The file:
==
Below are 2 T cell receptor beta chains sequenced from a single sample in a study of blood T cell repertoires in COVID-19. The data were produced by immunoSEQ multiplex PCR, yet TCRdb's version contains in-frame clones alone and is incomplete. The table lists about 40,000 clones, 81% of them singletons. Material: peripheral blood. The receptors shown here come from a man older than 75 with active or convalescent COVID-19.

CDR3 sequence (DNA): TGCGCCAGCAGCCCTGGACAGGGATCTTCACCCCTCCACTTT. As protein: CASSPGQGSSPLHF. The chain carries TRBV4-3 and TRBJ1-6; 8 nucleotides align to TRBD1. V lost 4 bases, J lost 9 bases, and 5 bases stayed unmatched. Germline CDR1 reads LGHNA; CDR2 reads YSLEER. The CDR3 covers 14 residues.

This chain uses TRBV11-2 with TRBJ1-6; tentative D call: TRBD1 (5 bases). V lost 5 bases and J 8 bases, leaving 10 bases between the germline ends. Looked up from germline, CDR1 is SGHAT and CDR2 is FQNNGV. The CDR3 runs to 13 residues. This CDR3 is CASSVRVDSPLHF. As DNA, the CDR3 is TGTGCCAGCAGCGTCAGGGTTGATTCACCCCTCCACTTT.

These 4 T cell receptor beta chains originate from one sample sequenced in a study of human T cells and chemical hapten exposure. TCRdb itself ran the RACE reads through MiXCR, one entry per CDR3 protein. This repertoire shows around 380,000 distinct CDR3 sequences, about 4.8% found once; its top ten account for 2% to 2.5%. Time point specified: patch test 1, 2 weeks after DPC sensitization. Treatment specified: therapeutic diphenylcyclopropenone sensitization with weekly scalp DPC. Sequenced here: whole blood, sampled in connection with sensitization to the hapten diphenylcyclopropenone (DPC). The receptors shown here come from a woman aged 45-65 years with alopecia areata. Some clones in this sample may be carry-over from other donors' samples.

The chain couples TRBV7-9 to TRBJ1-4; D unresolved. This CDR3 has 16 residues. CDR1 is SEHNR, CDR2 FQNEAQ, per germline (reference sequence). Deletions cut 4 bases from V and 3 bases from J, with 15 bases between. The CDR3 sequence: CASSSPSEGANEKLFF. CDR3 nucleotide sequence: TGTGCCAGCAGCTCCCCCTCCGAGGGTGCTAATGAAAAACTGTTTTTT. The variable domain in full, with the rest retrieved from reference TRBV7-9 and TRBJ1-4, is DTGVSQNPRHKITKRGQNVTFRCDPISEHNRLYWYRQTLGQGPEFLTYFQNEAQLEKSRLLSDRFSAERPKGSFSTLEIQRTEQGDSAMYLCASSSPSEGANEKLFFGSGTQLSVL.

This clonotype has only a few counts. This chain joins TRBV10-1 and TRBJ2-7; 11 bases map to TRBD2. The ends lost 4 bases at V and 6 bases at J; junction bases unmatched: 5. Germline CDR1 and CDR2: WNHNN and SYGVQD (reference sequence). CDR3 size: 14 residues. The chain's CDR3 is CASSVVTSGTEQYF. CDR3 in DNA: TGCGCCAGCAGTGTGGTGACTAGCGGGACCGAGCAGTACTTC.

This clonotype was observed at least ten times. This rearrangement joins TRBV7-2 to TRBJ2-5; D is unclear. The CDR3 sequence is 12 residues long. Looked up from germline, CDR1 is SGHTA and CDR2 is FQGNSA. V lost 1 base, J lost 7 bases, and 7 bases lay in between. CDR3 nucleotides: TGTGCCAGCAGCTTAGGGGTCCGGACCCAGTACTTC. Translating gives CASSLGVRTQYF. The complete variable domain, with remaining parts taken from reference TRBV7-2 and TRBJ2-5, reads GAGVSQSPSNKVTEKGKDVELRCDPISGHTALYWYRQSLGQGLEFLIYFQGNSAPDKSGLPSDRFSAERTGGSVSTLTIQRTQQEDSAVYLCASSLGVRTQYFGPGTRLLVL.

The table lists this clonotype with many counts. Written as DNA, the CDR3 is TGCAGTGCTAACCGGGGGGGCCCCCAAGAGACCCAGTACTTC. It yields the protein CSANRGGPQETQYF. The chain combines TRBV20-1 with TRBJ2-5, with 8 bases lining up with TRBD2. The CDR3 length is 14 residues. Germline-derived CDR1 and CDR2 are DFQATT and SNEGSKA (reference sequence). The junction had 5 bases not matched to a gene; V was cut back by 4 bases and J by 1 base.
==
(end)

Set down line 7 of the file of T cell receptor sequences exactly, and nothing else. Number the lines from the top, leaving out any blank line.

This clonotype was observed at least ten times. This rearrangement joins TRBV7-2 to TRBJ2-5; D is unclear. The CDR3 sequence is 12 residues long. Looked up from germline, CDR1 is SGHTA and CDR2 is FQGNSA. V lost 1 base, J lost 7 bases, and 7 bases lay in between. CDR3 nucleotides: TGTGCCAGCAGCTTAGGGGTCCGGACCCAGTACTTC. Translating gives CASSLGVRTQYF. The complete variable domain, with remaining parts taken from reference TRBV7-2 and TRBJ2-5, reads GAGVSQSPSNKVTEKGKDVELRCDPISGHTALYWYRQSLGQGLEFLIYFQGNSAPDKSGLPSDRFSAERTGGSVSTLTIQRTQQEDSAVYLCASSLGVRTQYFGPGTRLLVL.